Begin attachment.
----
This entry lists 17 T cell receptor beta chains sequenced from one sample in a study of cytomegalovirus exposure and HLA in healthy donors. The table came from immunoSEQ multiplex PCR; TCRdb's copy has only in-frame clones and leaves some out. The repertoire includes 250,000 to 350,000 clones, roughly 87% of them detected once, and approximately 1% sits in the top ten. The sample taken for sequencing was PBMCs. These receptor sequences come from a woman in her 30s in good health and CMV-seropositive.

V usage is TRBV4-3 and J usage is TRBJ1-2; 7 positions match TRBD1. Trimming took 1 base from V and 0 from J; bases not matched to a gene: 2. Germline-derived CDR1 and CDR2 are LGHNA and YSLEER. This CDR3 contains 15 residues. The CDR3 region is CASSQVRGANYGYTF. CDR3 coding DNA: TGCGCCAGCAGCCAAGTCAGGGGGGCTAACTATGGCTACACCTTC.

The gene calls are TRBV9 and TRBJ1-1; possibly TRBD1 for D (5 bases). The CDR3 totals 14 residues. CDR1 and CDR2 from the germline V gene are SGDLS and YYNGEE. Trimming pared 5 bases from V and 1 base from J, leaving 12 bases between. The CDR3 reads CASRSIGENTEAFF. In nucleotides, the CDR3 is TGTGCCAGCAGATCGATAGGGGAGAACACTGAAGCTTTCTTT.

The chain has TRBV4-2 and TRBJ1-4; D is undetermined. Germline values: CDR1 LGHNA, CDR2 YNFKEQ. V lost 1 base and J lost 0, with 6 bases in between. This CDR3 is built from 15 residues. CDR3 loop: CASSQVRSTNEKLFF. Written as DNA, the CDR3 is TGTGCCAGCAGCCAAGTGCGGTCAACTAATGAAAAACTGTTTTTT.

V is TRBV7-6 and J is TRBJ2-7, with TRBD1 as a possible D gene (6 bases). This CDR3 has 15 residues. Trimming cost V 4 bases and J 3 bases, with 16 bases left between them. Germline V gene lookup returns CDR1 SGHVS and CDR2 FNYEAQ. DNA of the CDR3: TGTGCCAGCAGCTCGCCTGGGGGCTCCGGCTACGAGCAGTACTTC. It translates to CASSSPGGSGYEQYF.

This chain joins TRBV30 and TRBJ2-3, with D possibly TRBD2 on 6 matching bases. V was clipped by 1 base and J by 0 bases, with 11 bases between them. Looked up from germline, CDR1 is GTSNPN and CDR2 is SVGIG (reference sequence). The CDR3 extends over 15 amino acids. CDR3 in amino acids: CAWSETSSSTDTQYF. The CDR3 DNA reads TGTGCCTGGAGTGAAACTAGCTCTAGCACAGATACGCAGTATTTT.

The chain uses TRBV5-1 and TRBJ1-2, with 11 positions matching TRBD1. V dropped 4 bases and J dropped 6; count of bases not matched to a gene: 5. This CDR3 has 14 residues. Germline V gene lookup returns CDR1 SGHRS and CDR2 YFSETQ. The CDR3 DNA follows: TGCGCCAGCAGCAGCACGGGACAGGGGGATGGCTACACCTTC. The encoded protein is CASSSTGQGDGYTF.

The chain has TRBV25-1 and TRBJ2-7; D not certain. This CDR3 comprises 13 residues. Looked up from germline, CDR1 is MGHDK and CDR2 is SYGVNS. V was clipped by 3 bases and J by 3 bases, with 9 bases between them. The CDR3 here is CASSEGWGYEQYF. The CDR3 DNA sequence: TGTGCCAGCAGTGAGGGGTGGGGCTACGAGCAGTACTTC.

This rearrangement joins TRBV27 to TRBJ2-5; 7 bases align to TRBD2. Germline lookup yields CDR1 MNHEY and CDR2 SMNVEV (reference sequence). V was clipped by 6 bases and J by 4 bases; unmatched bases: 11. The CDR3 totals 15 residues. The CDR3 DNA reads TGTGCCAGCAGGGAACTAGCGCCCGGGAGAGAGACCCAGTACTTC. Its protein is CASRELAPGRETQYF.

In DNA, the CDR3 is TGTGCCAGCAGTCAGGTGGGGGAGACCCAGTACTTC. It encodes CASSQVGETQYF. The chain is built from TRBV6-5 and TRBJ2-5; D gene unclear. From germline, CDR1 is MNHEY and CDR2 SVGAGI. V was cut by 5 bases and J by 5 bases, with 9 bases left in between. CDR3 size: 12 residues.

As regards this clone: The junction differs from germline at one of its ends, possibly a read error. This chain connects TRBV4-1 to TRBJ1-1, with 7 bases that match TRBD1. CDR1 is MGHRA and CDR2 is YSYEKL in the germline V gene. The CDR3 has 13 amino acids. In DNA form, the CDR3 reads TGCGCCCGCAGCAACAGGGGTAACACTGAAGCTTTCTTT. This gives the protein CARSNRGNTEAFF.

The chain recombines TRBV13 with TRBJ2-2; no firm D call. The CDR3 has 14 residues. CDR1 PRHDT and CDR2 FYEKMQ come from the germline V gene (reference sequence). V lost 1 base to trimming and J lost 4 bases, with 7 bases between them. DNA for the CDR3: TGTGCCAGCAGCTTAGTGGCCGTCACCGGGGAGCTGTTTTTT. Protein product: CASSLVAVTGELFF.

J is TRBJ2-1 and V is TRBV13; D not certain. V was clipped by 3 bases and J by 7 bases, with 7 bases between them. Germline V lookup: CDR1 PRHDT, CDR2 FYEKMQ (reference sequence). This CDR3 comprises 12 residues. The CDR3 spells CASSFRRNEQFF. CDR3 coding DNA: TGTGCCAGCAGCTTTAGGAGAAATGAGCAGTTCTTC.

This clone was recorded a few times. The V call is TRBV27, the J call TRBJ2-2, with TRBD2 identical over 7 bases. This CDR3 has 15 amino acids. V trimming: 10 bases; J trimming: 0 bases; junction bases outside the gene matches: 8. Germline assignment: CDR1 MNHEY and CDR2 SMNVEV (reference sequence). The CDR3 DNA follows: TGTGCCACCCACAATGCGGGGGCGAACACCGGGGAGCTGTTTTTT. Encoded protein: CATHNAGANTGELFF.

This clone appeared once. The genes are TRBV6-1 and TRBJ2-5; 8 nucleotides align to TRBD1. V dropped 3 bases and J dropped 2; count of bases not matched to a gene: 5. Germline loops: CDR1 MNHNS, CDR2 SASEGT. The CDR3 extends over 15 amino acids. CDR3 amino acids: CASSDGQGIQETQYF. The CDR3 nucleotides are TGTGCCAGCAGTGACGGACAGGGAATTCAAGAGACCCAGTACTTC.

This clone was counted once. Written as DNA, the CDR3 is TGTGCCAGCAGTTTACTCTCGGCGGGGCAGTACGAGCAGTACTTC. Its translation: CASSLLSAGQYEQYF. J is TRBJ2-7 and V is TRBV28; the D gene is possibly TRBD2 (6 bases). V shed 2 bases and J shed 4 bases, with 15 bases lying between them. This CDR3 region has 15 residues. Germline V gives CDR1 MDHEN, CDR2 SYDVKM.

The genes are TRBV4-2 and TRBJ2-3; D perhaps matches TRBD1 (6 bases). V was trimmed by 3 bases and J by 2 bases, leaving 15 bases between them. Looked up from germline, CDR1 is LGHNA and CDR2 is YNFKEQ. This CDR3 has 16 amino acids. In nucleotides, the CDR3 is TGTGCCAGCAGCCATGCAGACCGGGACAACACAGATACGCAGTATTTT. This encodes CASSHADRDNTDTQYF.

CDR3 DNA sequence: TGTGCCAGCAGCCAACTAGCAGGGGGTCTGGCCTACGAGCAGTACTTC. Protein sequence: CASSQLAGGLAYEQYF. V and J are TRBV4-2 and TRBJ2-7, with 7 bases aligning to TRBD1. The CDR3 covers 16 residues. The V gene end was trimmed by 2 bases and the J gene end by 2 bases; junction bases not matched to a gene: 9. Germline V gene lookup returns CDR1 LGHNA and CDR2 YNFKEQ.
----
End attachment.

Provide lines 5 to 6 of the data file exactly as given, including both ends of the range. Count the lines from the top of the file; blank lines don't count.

V is TRBV7-6 and J is TRBJ2-7, with TRBD1 as a possible D gene (6 bases). This CDR3 has 15 residues. Trimming cost V 4 bases and J 3 bases, with 16 bases left between them. Germline V gene lookup returns CDR1 SGHVS and CDR2 FNYEAQ. DNA of the CDR3: TGTGCCAGCAGCTCGCCTGGGGGCTCCGGCTACGAGCAGTACTTC. It translates to CASSSPGGSGYEQYF.

This chain joins TRBV30 and TRBJ2-3, with D possibly TRBD2 on 6 matching bases. V was clipped by 1 base and J by 0 bases, with 11 bases between them. Looked up from germline, CDR1 is GTSNPN and CDR2 is SVGIG (reference sequence). The CDR3 extends over 15 amino acids. CDR3 in amino acids: CAWSETSSSTDTQYF. The CDR3 DNA reads TGTGCCTGGAGTGAAACTAGCTCTAGCACAGATACGCAGTATTTT.